Chris notes that sparkling and light white wines were big hits at last year’s event, so he’s making sure to have plenty of offerings in those categories on hand for this year’s event. He’s also being more purposeful and plans to set up the tasting tables so the wines are not just grouped by suppliers but also by varietal, so that tasters can do a horizontal tasting of chardonnays, for example. That’s something  “wine geeks can really nerd out on,” Chris suggests. (Note: A “horizontal tasting” refers to tasting wines from the same year but from different producers, generally with boundaries on grape or region.)

“I want to give people a new perspective and get them out of their comfort zone,” Chris says. “I want them to leave and say, ‘I had no idea I liked that wine,’ and then that experience takes them in a whole different direction for the entire year.”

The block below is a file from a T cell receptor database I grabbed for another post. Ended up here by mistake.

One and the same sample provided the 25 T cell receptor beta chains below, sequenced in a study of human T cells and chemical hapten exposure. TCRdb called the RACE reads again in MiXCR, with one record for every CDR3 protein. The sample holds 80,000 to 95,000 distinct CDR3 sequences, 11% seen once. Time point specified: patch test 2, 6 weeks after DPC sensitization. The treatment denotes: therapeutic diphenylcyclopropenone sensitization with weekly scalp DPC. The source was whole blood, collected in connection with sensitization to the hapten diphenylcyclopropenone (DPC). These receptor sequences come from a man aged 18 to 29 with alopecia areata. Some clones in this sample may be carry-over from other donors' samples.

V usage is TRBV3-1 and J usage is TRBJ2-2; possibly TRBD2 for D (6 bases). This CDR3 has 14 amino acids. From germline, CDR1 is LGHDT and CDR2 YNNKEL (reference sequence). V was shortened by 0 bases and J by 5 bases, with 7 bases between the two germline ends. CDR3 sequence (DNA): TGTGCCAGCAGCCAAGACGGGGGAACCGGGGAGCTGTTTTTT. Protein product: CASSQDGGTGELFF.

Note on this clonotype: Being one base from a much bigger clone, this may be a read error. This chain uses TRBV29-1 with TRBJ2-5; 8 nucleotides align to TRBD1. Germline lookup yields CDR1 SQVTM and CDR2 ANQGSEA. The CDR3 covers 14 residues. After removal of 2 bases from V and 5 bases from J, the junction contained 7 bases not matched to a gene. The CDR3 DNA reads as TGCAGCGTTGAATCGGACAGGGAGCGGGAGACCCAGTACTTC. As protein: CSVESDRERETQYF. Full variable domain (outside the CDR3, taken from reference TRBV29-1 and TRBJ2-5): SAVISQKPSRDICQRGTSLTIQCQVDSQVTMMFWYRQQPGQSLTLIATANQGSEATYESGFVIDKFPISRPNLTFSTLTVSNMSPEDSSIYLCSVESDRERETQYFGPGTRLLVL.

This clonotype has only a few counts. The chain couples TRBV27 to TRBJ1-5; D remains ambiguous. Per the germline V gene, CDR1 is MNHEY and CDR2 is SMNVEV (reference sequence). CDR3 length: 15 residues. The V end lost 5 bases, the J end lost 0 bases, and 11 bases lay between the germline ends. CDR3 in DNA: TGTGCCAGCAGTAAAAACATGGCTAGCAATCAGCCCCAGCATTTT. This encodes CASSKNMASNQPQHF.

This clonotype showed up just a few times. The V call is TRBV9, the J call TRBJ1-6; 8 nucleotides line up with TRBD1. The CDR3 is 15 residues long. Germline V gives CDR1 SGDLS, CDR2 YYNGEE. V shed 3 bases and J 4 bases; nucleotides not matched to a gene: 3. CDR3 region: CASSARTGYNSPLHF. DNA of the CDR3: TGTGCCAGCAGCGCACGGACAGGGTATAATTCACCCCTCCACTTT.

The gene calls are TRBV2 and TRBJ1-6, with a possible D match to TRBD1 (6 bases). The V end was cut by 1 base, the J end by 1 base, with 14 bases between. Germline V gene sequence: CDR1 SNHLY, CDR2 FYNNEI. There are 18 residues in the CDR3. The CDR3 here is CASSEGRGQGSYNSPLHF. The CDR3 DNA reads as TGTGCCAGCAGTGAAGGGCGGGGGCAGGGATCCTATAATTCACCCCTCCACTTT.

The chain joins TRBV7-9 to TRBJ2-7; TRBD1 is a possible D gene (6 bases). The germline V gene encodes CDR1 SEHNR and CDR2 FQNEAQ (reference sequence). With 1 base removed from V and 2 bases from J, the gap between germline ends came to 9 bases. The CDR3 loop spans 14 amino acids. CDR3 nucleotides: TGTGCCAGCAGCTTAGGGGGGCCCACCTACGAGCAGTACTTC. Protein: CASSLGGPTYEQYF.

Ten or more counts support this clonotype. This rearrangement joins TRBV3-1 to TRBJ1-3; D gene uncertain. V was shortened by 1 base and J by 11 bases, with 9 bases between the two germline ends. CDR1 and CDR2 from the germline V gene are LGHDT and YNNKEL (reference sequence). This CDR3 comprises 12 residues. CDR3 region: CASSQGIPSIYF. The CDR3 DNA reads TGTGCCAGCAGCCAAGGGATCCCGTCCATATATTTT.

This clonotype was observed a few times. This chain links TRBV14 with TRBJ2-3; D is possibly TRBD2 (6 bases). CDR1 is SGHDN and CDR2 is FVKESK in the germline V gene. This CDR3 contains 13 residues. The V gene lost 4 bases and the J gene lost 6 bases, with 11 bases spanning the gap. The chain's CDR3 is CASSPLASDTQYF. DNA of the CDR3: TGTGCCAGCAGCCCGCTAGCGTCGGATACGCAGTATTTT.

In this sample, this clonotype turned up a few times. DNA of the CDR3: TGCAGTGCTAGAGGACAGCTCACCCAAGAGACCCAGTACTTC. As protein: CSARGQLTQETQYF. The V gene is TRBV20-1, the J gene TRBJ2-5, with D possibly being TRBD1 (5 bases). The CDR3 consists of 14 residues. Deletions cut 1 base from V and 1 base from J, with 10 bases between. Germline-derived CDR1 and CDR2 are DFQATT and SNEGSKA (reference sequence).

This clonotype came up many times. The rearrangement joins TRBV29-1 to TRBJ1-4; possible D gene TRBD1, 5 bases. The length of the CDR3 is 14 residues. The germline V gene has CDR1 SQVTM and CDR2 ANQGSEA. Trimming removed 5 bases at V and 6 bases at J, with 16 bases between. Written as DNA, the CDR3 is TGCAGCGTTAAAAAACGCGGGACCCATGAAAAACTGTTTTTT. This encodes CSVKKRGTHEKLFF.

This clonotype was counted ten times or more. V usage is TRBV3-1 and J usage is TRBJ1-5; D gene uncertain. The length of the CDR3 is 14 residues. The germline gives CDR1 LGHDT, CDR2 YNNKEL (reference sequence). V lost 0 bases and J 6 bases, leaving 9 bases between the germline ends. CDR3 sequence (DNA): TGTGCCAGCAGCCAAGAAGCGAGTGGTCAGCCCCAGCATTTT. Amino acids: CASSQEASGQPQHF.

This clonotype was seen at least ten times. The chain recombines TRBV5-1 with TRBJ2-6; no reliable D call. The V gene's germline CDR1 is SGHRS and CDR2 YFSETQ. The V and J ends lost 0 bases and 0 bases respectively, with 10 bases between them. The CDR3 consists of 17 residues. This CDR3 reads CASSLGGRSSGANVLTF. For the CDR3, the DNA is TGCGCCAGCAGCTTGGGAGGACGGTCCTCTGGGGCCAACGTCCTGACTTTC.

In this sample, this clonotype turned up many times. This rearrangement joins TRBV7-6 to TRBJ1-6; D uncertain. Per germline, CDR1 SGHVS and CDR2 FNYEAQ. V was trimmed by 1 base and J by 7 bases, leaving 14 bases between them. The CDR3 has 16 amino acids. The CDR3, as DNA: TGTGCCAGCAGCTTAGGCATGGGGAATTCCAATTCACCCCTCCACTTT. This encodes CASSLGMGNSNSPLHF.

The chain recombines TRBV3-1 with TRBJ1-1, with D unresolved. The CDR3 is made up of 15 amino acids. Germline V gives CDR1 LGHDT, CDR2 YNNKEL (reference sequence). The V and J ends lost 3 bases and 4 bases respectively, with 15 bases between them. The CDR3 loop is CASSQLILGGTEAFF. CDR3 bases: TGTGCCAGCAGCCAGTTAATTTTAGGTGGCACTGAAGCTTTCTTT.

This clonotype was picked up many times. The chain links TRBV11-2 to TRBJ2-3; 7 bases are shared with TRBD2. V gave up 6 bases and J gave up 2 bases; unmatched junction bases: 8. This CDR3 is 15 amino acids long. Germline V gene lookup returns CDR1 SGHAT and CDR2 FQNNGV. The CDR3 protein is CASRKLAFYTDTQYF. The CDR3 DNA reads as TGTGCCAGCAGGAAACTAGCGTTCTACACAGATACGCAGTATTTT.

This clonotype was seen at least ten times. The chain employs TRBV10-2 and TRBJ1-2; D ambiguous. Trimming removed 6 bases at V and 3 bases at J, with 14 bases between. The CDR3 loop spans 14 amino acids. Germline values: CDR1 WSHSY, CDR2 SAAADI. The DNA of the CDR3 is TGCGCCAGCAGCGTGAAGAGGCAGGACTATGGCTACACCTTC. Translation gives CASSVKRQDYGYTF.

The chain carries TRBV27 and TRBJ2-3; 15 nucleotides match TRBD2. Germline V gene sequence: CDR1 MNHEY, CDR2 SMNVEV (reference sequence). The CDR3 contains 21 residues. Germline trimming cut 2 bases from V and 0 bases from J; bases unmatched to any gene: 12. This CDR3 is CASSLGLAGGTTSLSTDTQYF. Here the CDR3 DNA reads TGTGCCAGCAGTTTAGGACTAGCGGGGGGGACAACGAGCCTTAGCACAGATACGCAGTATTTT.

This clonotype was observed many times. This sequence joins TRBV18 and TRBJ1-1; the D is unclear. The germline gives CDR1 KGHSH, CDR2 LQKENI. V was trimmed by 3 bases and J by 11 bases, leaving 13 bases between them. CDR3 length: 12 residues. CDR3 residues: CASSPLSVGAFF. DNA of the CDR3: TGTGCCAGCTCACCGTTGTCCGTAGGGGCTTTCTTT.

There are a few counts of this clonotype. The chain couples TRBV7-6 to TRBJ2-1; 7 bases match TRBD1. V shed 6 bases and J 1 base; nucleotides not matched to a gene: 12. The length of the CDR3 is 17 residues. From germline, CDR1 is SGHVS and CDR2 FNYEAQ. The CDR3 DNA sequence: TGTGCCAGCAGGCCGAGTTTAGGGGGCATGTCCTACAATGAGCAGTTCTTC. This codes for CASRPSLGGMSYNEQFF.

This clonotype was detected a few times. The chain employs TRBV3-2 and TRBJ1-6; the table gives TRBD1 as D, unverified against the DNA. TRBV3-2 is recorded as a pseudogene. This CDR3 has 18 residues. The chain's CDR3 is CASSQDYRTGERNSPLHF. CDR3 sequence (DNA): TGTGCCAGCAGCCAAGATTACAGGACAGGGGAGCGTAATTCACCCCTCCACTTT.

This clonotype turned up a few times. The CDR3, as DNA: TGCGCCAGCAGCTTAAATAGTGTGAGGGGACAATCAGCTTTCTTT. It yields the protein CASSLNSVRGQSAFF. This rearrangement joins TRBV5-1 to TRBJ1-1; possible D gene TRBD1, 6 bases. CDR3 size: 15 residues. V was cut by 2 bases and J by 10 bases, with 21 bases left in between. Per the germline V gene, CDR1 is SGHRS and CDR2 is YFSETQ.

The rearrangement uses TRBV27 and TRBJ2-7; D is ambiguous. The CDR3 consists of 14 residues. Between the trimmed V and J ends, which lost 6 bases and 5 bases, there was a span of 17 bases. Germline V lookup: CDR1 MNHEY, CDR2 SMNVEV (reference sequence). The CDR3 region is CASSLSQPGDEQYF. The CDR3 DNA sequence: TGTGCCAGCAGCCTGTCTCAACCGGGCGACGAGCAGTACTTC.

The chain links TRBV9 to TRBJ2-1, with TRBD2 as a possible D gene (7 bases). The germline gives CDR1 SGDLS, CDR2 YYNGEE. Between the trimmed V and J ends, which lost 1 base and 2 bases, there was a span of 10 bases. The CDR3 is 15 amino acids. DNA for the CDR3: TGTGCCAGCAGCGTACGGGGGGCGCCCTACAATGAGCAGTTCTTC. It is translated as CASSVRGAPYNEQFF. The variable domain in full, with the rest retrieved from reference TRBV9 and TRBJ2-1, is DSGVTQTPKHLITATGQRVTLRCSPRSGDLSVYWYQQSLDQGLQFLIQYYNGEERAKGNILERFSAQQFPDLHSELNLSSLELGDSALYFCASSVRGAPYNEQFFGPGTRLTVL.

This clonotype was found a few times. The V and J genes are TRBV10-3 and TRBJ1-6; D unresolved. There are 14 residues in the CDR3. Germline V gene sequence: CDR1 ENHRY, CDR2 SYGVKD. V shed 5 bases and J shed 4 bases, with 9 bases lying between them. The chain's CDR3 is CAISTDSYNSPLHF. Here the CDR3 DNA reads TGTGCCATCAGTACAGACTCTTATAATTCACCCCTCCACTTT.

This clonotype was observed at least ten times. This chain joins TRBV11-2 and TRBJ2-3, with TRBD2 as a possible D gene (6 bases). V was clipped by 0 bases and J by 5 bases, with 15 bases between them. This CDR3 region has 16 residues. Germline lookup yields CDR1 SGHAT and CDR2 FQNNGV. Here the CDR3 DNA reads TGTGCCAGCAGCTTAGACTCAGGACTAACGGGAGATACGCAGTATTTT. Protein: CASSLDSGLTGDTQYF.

Chris most definitely achieved that goal with me and my husband at the 2015 SIP event. We tasted many wines we’d never tried before, and, with the help of the color-coded event map, we recorded those we wanted to buy after the event. Those included: Concannon Pinot Noir Select, Loveblock Pinot Noir and Boutari Moschofilero (a white Greek varietal).

All the wines featured at SIP are available in Pennsylvania, though some may only be available by special order or with purchase minimums.

The list of 2016 featured wines is available at sipwineinthepark.com and is being regularly updated as more wines are added.